Welcome back to How’d They Do That? In this series, we check out what it took to make some of cinema’s classics! Event Cinemas “In The House” cult film program kicks off its new season with the 80’s hit, Ferris Bueller’s Day Off , so we thought we’d take a look back at this essential teen comedy.John Hughes is the quintessential teen comedy writer, everything that he produced in the 1980’s was a sure fire hit. After 16 Candles and The Breakfast Club and in the heat of a writers strike, writer/director Hughes was stuck with the problem of producing a script for a movie that he hadn’t even conjured up yet. Six days later he had the first draft for Ferris Bueller’s Day Off. The titular character of Ferris was written for actor Matthew Broderick as Hughes knew that:
“He was the only actor that had the charisma to pull it off”
He had based the character of Cameron on an old friend from school:
“He was sort of a lost person. His family neglected him, so he took that as license to really pamper himself. When he was legitimately sick, he actually felt good, because it was difficult and tiring to have to invent diseases but when he actually had something, he was relaxed.”
John Hughes had a way of bringing out the best in his actors, taking numerous takes for scenes and allowing the actors to ad-lib parts of the script and even just play around while the camera was rolling. He was after something real, something that might only come out once the actors had left their shell. For example, Cameron’s “He can’t hit, he can’t hit” call from the Cubs game, was completely spontaneous and not part of the script. The shot of Ferris playing the clarinet was done on the spot. Someone spotted the instrument as part of the set and Matthew Broderick said he could play it, which of course he couldn’t.The infamous car of the film, the 1961 Ferrari 250GT was valued at $350,000 at the time of filming, so rather than waste the film’s budget on the insurance of such a car, replicas were produced from an old MG chassis with a fiberglass shell to make it appear like the original. Recently the same car sold for over $10 Million.It’s hard to think of Ferris Buller’s Day Off and not think of the city of Chicago. Hughes grew up in the area and saw this movie as a chance to get out make the movie into a sort of love letter to the city of Chicago. This is evident in all the shots and locations used throughout the movie including the Sears Tower and the Art Institute of Chicago.The biggest sequence of the film comes from the parade scene. While it was in the script, the film crew got lucky with a Von Steuben Day Parade that was scheduled to be happening during their shoot. The scene called for over 10,000 extras, most of which were there to see the parade, others showed up after the producers made a radio ad, calling for volunteers for a John Hughes film. Kenny Ortega (choreographer for Michael Jackson’s This Is It) had laid out an entire dance sequence that Matthew Broderick would perform but after weeks training for the sequence, Broderick had an injury on set that stopped him from performing most of the moves. The dance moves that we do see in the final film are mostly spontaneous.Broderick had said in a previous interview:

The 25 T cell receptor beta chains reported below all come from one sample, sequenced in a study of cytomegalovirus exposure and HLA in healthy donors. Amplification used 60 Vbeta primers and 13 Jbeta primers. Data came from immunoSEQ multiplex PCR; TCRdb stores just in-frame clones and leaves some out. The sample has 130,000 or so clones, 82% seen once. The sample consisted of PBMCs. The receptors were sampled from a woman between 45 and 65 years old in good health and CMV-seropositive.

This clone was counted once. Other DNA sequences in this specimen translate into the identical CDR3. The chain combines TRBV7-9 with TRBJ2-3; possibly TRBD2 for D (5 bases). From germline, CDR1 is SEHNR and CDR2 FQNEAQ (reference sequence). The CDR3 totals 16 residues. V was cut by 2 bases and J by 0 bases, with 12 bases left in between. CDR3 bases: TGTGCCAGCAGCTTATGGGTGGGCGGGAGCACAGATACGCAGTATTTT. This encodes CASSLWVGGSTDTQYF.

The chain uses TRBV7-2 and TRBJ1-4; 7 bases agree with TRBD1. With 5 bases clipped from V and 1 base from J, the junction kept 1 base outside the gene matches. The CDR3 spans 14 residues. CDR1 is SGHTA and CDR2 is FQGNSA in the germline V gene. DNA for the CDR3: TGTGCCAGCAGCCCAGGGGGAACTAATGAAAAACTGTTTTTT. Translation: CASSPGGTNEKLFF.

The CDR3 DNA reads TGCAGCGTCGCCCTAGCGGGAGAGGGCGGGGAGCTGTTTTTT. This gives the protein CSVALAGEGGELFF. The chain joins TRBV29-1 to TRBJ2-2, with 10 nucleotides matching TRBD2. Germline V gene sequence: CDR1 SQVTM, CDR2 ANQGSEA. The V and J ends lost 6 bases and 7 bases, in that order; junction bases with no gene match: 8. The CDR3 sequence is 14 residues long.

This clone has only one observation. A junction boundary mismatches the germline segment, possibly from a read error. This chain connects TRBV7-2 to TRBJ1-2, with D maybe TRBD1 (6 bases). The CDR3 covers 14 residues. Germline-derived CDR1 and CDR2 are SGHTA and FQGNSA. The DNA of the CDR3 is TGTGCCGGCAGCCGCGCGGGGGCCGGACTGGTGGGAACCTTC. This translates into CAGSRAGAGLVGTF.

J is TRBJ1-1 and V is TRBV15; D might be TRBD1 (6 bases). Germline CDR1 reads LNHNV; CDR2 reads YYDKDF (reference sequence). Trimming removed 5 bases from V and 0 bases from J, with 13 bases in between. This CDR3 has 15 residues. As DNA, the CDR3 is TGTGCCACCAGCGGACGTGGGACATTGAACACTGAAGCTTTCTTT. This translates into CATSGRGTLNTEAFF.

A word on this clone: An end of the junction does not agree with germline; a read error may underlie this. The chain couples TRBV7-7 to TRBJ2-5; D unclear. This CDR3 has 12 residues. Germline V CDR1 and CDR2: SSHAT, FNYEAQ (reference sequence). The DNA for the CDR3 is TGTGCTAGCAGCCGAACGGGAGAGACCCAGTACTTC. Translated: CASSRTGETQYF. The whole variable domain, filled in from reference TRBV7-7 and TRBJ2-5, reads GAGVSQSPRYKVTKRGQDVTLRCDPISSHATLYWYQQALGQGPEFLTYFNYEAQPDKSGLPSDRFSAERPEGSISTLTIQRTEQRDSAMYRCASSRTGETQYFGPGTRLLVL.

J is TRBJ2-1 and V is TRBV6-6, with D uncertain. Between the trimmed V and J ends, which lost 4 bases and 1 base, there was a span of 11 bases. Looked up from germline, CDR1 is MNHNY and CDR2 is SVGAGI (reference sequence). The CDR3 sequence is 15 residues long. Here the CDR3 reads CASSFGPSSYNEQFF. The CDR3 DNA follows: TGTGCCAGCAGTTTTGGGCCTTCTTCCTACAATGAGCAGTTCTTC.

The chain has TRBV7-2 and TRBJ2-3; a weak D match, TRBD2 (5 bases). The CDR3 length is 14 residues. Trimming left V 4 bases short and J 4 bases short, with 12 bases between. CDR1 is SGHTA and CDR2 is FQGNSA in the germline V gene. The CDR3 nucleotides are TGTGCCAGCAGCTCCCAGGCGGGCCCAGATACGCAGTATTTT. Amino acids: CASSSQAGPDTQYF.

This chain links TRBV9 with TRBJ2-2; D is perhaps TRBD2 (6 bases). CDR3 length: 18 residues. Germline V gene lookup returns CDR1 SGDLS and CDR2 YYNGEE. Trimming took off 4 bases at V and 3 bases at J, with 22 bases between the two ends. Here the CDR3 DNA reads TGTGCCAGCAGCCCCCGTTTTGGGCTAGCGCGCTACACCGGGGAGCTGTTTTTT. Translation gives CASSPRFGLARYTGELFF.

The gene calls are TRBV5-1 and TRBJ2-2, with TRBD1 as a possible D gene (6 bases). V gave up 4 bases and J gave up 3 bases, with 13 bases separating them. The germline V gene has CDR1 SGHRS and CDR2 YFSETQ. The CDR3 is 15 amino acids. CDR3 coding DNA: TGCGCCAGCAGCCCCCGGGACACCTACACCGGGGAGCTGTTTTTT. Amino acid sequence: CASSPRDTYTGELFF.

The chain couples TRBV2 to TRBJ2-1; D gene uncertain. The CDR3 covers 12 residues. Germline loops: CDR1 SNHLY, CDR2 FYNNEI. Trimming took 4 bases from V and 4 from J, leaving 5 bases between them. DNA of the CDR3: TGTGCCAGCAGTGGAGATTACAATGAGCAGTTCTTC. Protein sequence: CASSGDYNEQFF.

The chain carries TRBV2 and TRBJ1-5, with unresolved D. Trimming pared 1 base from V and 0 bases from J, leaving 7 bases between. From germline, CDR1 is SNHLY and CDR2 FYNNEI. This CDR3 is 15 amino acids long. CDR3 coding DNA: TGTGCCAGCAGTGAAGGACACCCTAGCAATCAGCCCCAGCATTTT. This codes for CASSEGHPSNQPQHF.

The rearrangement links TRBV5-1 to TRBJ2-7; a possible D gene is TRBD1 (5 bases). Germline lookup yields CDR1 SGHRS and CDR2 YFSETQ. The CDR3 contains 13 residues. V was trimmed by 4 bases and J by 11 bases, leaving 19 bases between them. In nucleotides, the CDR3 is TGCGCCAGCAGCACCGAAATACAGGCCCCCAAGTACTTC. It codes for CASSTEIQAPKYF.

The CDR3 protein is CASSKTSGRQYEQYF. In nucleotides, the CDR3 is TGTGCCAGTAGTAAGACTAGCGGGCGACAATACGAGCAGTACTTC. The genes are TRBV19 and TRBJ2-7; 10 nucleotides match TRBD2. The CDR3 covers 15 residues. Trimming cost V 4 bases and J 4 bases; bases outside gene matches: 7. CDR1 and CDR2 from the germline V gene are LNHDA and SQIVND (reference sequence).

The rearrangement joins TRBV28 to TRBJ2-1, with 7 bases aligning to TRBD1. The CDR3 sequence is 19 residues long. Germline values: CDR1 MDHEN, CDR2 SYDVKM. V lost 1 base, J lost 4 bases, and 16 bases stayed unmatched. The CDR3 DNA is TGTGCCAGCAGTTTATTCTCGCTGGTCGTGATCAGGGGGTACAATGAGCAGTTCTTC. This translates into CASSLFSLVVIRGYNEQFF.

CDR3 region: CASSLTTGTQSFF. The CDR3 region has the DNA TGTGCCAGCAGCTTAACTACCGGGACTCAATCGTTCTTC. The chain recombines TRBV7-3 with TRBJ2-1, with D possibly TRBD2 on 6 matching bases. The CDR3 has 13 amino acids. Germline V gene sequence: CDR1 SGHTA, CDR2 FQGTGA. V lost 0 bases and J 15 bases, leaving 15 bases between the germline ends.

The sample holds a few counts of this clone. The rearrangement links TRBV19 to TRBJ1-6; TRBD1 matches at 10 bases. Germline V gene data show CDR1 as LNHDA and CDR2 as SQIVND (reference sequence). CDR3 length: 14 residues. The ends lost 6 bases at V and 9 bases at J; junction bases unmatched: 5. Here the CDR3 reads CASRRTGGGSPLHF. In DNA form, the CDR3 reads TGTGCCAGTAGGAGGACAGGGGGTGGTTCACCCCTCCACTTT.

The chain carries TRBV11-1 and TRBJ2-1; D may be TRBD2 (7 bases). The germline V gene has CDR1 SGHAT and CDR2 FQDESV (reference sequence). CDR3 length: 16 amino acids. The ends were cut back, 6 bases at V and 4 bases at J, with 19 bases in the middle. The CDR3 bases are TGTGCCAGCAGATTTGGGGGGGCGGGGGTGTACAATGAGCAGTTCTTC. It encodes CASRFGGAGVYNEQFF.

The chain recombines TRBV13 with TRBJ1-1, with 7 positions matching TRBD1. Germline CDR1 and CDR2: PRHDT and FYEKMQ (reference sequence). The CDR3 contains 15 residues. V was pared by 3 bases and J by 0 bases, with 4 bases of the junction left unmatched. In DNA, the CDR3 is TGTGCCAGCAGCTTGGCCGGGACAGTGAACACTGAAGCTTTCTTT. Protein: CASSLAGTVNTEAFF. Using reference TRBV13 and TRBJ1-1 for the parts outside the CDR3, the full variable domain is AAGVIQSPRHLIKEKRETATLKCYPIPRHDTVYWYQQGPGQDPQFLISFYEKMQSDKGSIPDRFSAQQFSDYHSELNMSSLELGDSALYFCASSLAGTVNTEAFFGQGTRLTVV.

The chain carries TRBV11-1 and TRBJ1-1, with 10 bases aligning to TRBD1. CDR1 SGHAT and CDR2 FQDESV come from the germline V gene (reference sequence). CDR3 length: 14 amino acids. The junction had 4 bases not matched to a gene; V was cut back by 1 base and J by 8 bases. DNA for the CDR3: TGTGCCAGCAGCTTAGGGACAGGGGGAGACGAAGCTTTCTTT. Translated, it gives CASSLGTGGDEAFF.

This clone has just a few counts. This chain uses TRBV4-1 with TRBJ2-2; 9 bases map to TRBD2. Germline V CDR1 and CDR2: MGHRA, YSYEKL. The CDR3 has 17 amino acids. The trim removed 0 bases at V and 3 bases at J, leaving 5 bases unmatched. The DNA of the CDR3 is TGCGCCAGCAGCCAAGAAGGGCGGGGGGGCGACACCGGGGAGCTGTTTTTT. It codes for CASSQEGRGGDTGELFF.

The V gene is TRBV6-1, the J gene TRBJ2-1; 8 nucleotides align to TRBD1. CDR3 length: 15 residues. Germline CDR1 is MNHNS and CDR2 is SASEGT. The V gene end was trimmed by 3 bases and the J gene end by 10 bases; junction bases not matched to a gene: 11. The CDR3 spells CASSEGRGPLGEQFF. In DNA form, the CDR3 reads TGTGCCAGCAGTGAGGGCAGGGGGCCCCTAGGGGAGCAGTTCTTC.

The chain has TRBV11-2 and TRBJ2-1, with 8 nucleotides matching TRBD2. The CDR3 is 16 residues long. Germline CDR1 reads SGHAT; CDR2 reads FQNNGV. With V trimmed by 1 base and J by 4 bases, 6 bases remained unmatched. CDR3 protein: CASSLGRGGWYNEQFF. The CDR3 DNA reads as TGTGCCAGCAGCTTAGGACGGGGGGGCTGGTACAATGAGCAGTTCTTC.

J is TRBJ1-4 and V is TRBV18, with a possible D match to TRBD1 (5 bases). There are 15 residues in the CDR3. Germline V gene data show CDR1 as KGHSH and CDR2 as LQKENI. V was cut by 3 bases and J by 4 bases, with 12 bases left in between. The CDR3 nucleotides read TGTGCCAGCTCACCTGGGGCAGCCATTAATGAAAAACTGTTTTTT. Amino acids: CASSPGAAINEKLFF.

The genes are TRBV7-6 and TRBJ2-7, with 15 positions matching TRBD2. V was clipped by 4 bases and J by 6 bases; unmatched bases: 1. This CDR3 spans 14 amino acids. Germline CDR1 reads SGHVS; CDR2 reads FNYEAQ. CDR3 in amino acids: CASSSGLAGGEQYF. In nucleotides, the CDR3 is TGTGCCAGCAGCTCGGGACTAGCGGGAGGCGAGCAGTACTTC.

“For the final shot, I turned around and saw a river of people. I put my hands up at the end of the number and heard this huge roar. I can understand how rock stars feel. That kind of reaction feeds you.”
While the film itself didn’t go through all the special effects and character creation that you would expect from a regular How’d They Do That, the crew was forced to paint the leaves of the trees green throughout a lot of the filming of the movie as it was shot in autumn but was set in spring. The season had caused a lot of the trees to go orange.Well, that’s it for this How’d They Do That. Did we miss something, or would love to see some behind the scenes of your favourite movie? Let us know in the comments below!